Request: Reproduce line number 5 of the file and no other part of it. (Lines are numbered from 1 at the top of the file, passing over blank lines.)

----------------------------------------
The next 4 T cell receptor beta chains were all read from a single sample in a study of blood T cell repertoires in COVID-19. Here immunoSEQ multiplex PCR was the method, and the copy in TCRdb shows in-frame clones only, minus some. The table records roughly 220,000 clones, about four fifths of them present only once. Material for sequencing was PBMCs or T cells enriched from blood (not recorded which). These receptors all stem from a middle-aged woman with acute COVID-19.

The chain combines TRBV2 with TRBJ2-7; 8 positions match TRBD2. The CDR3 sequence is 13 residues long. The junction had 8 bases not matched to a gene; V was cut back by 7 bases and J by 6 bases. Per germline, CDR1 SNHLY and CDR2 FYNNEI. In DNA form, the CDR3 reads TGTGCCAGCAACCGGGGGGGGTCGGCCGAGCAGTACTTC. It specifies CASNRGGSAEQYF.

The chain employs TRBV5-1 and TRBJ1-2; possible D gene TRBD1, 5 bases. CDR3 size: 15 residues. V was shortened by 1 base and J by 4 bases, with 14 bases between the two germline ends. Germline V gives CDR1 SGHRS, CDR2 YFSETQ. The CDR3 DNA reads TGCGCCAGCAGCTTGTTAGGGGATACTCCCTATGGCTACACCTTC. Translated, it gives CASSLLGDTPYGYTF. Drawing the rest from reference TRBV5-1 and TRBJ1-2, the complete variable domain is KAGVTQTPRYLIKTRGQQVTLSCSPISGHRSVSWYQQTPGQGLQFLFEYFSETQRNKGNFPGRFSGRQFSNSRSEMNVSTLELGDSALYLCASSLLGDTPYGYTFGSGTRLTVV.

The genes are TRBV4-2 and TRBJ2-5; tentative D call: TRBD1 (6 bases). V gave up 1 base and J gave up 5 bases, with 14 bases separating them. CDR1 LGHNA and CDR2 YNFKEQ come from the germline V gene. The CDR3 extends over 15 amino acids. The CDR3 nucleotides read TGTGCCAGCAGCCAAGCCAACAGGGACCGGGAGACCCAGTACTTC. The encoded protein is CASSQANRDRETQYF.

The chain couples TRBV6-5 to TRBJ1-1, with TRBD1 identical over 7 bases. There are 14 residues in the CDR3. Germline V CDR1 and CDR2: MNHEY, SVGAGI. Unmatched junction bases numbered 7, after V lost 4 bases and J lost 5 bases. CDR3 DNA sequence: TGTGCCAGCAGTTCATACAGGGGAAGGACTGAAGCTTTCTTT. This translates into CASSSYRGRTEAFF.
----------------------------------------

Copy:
The chain couples TRBV6-5 to TRBJ1-1, with TRBD1 identical over 7 bases. There are 14 residues in the CDR3. Germline V CDR1 and CDR2: MNHEY, SVGAGI. Unmatched junction bases numbered 7, after V lost 4 bases and J lost 5 bases. CDR3 DNA sequence: TGTGCCAGCAGTTCATACAGGGGAAGGACTGAAGCTTTCTTT. This translates into CASSSYRGRTEAFF.